[PRO] Ailing economy needs a boost

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[PRO] Ailing economy needs a boost

*Government must act to stimulate the economy

The Korean economy is sinking fast. GDP grew a mere 0.1 percent from the second to the third quarter, the lowest in three and a half years. At that rate, growth in 2012 is unlikely to meet the central bank’s downgraded 2.4 percent estimate. Yet the government has no stimulus plan, being primarily concerned with staying within its budget. But calls are getting louder for more aggressive action to boost the sagging economy before it’s too late. Here are both sides of the argument.

The output gap, or the difference in actual and underlying GDP growth, is often cited as a good measure of how an economy is performing. The output gap is negative when the economy is underperforming and positive when outperforming. Authorities are advised to ease or tighten fiscal policy in line with the gap so the economy will perform as close to capacity as possible.

What is the best direction for fiscal policy? First we need to understand the current state of the economy. Exports have improved, but likely won’t be strong enough to pull the economy out of its funk. Domestic consumption also remains sluggish as corporate investment turned negative due to gloomy prospects. The Korea Development Institute and other major think tanks predict the economy to grow slightly over 2 percent this year and 3 percent next year. Even if the economy picks up slightly next year, it would take some time to recover to its optimal growth rate of about 4 percent.

In view of underlying cyclical and structural risks, authorities should be more aggressive in driving the economy. I am not suggesting reckless budgetary expansion, rather employing moderate fiscal maneuvering to prevent further widening of the output gap and jump-start the economy to shake it out of stagnation.

Increased spending could harm the fiscal status quo, but the country’s fiscal health remains relatively sound. Accelerated recovery or growth from stimulus actions can actually add revenue to fiscal coffers. But the government would have to keep to guidelines in undertaking any stimulus measures.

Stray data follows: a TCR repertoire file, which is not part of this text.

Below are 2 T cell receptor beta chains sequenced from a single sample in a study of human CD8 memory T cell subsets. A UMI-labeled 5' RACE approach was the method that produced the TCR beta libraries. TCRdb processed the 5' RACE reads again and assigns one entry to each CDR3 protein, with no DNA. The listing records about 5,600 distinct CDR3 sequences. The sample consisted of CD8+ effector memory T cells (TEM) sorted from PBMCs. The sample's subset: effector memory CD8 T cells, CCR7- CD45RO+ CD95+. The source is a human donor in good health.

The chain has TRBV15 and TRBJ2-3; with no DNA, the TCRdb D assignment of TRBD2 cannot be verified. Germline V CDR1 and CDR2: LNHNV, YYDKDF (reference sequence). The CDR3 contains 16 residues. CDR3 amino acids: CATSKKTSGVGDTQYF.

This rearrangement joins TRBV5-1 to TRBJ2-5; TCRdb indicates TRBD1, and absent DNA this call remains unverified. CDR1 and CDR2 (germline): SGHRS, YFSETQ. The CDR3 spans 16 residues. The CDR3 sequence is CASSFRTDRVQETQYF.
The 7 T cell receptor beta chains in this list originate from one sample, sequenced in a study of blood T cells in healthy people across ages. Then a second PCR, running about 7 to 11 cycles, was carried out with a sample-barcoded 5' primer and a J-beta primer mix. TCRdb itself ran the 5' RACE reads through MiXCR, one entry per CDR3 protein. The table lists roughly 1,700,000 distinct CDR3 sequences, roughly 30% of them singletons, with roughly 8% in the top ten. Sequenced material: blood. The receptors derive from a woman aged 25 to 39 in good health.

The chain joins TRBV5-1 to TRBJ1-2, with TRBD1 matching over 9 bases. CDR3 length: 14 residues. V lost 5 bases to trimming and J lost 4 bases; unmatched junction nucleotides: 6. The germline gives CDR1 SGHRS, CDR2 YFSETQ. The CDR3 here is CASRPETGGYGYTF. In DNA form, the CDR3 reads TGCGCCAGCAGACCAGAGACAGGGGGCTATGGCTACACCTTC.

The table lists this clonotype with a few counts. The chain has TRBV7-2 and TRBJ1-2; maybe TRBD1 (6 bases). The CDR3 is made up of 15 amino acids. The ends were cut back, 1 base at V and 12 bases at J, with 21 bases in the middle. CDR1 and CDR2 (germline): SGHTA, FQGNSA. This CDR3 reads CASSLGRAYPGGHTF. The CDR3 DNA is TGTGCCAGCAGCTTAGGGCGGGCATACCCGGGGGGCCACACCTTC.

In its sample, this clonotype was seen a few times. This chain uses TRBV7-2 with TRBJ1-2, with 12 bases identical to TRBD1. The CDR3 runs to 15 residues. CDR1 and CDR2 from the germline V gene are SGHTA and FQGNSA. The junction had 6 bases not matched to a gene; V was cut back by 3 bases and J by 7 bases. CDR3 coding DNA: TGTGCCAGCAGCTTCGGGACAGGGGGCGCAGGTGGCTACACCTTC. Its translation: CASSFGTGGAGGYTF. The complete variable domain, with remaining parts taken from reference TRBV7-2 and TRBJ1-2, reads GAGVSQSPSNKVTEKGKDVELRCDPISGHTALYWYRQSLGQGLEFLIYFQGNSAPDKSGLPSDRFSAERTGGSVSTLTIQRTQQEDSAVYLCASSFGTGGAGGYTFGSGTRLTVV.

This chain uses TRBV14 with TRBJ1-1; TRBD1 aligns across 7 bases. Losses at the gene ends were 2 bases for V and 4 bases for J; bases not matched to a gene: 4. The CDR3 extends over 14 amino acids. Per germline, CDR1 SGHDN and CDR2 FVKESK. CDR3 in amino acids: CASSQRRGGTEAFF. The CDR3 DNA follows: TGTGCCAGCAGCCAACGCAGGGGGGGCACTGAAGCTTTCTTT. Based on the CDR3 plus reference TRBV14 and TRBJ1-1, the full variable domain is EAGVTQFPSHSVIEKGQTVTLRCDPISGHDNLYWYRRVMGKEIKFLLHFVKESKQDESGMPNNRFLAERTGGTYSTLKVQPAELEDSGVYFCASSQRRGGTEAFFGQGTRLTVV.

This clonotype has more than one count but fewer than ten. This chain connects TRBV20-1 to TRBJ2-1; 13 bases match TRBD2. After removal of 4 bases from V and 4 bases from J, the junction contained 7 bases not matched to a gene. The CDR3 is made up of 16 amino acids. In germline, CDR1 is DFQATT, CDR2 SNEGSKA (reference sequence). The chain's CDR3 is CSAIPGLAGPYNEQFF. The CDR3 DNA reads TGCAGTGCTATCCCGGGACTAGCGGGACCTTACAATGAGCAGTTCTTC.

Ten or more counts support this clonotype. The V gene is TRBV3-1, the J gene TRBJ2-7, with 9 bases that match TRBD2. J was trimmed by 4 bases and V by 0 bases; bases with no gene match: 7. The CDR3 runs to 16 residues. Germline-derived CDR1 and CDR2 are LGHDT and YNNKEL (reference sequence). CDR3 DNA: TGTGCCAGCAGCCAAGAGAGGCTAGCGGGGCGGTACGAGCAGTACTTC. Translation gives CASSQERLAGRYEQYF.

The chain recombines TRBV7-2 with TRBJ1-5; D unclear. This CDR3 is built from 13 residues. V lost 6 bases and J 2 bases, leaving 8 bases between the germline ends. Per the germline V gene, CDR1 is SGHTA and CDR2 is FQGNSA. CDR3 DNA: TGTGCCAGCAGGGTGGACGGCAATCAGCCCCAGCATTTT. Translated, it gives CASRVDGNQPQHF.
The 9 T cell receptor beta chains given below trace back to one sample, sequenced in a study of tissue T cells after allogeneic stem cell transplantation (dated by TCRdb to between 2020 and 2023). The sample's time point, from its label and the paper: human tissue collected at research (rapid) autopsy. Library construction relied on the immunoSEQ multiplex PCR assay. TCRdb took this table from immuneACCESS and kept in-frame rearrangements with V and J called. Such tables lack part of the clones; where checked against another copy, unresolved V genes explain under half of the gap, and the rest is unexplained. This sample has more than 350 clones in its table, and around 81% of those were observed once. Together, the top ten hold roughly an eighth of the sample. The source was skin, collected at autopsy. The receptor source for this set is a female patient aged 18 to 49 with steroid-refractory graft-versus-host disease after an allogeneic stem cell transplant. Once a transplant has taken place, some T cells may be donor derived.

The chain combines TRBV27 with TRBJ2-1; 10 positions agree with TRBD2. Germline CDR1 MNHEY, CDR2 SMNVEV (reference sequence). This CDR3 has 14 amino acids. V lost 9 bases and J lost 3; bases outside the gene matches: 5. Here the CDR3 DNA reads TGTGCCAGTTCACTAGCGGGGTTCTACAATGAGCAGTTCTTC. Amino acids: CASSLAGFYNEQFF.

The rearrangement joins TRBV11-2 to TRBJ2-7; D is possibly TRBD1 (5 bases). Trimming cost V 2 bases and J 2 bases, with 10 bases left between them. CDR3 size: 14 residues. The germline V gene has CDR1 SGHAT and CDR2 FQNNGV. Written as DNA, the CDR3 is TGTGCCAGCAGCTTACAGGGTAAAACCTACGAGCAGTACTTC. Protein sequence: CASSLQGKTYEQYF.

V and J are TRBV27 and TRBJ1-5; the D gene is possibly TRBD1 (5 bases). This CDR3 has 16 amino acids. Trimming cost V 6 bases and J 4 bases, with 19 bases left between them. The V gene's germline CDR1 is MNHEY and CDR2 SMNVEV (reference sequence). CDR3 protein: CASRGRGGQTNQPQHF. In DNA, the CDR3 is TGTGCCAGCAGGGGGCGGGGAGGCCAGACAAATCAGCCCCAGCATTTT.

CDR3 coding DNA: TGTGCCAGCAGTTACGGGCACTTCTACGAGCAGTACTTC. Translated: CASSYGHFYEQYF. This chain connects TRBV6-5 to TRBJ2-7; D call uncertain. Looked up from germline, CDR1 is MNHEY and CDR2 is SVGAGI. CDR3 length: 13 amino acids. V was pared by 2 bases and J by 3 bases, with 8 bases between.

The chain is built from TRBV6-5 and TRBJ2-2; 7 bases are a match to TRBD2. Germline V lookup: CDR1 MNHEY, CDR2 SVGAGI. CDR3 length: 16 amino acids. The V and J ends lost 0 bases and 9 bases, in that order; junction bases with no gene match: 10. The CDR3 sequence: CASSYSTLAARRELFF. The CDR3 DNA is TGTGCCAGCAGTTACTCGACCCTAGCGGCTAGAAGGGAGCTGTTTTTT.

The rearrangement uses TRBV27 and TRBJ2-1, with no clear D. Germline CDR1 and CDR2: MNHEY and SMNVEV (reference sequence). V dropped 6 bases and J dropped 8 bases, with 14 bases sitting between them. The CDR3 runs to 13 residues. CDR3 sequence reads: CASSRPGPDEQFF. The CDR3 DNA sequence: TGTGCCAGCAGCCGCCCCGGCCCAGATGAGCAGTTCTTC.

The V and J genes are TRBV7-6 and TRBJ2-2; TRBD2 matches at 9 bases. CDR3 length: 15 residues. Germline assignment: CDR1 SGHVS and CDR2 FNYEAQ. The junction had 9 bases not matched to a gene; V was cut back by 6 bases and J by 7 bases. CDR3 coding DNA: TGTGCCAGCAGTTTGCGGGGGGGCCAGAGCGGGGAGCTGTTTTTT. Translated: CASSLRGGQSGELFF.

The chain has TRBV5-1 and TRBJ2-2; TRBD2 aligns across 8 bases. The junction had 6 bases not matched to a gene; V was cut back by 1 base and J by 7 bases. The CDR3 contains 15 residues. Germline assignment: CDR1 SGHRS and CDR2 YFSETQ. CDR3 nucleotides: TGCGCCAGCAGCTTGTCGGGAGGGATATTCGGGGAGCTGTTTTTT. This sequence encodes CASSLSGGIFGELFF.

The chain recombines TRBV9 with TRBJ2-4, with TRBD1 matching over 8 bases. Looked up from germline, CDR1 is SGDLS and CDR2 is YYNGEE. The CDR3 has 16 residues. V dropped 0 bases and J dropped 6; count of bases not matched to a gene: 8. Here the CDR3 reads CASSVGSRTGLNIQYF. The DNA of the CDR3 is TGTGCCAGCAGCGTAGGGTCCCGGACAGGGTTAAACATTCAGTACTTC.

First, authorities should thoroughly examine external and domestic factors because shifting to expansionary policy and raising a supplemental budget is no easy task.

Since it takes time for the government to seek and get legislative approval for supplementing the budget and even longer for the spending to actually take place, authorities should expedite remaining budgetary spending and flexibly use public funds to help aid the economy in the meantime.

Second, new spending should primarily go to areas that could show immediate benefits. Also, the government should tolerate a decrease in national tax revenue this year because of the slowdown and grant extensions in tax exemptions and reductions in areas whose sunset provisions were due to expire at the end of the year.

Third, further expansionary steps should be taken within the boundary of maintaining fiscal stability. New spending should go to public infrastructure projects that can enhance the country’s growth potential and create jobs, and increased investment in social overhead projects like roads should be limited to working expenses so it does not continue to chip away at the budget.

Fourth, once the economy returns to solid growth, authorities should tighten spending in order to prepare for our aging society.

We have yet to return to a level of pre-currency crisis fiscal integrity level after national liabilities against GDP increased by 10 percentage points to recover from the crisis in late 1990s. National debt that increases during crises could seriously undermine fiscal sustainability.

Translation by the Korea JoongAng Daily staff.

*The author is associate fellow of the Korea Development Institute.
By Kim Seong-tae
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